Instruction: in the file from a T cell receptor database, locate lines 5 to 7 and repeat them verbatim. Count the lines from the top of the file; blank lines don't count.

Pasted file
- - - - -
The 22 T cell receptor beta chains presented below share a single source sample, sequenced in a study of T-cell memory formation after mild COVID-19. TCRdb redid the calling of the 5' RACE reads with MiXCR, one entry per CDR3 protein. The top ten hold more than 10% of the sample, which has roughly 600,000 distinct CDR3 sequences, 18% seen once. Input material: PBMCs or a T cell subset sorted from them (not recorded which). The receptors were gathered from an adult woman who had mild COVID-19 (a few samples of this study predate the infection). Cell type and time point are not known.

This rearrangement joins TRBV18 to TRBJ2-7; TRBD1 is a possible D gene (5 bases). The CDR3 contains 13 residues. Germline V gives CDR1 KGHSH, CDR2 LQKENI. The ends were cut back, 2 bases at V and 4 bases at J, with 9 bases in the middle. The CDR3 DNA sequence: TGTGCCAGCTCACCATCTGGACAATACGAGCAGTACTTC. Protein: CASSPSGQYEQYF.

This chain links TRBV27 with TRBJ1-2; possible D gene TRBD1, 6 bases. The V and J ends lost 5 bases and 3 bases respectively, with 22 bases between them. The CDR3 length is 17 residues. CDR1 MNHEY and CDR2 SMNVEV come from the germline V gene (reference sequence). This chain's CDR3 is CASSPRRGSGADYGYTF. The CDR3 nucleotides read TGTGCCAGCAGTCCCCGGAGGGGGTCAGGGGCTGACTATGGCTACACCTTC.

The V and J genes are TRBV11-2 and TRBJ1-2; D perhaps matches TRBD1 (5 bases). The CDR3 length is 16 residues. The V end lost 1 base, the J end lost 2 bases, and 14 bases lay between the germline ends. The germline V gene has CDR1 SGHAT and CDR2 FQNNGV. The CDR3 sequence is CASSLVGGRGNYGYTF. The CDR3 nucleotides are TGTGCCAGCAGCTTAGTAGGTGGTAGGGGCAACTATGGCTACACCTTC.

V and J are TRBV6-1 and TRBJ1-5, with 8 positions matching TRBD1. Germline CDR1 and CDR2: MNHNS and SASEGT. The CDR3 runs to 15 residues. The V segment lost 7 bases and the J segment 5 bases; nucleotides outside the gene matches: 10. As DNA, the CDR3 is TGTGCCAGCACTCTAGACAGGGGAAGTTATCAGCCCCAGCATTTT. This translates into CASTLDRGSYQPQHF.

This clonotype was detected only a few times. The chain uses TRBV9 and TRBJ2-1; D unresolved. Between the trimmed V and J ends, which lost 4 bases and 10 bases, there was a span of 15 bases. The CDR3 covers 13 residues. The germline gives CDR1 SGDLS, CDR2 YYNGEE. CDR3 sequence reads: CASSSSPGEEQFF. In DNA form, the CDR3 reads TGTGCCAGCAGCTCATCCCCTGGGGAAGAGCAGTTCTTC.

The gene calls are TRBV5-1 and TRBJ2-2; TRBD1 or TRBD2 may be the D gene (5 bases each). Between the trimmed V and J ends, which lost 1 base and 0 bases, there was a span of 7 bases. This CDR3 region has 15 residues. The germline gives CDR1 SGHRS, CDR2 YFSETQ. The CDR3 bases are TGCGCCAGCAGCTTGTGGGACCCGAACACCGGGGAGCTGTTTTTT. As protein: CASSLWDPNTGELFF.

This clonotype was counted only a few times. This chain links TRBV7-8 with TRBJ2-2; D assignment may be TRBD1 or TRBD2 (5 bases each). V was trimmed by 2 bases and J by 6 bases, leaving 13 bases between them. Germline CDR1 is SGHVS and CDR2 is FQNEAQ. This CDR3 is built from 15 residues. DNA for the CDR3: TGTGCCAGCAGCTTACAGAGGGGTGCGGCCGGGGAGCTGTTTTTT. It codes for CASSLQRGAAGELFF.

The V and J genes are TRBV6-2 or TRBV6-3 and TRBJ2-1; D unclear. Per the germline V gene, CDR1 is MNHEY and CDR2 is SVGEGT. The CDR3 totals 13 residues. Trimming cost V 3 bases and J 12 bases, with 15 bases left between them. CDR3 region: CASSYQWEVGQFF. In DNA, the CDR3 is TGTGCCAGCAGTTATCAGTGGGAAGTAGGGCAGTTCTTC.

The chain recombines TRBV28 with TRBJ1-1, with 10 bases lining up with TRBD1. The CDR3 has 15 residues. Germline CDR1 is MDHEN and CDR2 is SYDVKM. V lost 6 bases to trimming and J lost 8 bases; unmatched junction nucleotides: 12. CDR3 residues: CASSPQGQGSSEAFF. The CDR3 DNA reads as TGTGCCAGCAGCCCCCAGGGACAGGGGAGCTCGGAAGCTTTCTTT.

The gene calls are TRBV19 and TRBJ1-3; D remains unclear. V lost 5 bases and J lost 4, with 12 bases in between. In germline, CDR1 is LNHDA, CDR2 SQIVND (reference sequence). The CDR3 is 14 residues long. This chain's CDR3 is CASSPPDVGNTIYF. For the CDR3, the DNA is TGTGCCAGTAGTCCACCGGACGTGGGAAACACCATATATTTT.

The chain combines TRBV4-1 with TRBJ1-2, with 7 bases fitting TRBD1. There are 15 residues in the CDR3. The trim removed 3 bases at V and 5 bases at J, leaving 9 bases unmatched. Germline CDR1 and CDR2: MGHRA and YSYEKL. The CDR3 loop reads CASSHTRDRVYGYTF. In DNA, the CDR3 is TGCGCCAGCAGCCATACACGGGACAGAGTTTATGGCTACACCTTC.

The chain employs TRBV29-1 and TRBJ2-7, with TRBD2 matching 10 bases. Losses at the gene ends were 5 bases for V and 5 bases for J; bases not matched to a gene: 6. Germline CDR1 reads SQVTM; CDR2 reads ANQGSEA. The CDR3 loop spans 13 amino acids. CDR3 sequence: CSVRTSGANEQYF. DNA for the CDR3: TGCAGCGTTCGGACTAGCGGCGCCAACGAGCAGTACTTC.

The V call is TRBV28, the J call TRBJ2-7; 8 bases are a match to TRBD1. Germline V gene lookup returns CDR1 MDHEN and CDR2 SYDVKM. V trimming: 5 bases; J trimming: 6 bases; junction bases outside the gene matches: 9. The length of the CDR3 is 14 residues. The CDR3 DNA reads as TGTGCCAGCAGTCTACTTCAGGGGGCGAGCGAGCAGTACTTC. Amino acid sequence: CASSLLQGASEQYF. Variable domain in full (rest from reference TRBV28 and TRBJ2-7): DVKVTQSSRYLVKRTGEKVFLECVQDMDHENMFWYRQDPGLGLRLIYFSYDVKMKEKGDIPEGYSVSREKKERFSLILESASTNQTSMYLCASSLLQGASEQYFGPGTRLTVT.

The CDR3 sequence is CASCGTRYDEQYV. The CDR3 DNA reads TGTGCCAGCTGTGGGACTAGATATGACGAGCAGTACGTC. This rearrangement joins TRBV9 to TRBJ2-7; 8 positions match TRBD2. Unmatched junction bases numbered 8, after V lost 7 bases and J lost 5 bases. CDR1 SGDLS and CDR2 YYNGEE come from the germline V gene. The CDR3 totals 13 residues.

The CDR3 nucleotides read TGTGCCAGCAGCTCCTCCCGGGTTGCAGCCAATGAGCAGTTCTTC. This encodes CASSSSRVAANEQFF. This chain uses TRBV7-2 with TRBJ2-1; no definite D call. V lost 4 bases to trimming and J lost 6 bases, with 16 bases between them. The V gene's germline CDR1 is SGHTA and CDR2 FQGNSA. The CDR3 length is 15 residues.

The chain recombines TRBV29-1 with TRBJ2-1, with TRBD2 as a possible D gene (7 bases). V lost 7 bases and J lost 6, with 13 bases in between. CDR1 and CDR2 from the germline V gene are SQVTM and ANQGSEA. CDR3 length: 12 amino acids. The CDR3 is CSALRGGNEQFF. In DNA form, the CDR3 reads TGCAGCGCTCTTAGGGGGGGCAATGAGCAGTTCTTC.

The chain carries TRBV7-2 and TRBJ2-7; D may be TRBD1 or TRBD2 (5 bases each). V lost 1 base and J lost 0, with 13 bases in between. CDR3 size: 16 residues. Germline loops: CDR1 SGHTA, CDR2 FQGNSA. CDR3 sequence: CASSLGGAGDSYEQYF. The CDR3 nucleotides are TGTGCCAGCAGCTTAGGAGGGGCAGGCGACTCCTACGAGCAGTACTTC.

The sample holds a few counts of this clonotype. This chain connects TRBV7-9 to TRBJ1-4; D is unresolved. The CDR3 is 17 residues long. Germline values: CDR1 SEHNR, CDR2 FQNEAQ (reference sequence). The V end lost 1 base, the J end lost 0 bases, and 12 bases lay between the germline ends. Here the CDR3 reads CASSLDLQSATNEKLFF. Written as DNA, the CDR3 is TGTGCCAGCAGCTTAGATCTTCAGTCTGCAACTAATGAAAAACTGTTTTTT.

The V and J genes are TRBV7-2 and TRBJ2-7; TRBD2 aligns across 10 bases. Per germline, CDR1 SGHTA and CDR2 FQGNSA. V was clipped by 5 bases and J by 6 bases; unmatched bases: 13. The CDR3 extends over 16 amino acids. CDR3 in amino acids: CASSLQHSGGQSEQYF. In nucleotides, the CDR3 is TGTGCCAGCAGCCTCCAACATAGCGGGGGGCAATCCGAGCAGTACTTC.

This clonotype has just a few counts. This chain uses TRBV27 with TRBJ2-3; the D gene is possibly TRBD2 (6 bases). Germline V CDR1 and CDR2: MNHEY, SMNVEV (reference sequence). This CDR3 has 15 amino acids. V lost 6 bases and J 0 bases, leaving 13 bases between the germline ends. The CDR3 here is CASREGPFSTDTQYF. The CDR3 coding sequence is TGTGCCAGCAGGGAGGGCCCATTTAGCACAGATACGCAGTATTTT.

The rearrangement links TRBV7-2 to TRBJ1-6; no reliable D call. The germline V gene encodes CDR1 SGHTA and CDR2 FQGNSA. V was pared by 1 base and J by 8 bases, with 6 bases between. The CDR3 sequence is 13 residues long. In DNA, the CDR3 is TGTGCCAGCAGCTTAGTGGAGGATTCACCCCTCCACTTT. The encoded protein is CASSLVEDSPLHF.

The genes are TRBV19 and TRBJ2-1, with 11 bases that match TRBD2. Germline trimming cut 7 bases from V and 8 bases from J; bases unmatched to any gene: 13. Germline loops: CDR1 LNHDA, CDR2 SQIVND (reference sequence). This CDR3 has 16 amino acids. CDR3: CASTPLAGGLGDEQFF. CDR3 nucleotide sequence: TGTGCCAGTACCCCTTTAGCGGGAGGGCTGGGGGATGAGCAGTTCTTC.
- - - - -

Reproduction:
V and J are TRBV6-1 and TRBJ1-5, with 8 positions matching TRBD1. Germline CDR1 and CDR2: MNHNS and SASEGT. The CDR3 runs to 15 residues. The V segment lost 7 bases and the J segment 5 bases; nucleotides outside the gene matches: 10. As DNA, the CDR3 is TGTGCCAGCACTCTAGACAGGGGAAGTTATCAGCCCCAGCATTTT. This translates into CASTLDRGSYQPQHF.

This clonotype was detected only a few times. The chain uses TRBV9 and TRBJ2-1; D unresolved. Between the trimmed V and J ends, which lost 4 bases and 10 bases, there was a span of 15 bases. The CDR3 covers 13 residues. The germline gives CDR1 SGDLS, CDR2 YYNGEE. CDR3 sequence reads: CASSSSPGEEQFF. In DNA form, the CDR3 reads TGTGCCAGCAGCTCATCCCCTGGGGAAGAGCAGTTCTTC.

The gene calls are TRBV5-1 and TRBJ2-2; TRBD1 or TRBD2 may be the D gene (5 bases each). Between the trimmed V and J ends, which lost 1 base and 0 bases, there was a span of 7 bases. This CDR3 region has 15 residues. The germline gives CDR1 SGHRS, CDR2 YFSETQ. The CDR3 bases are TGCGCCAGCAGCTTGTGGGACCCGAACACCGGGGAGCTGTTTTTT. As protein: CASSLWDPNTGELFF.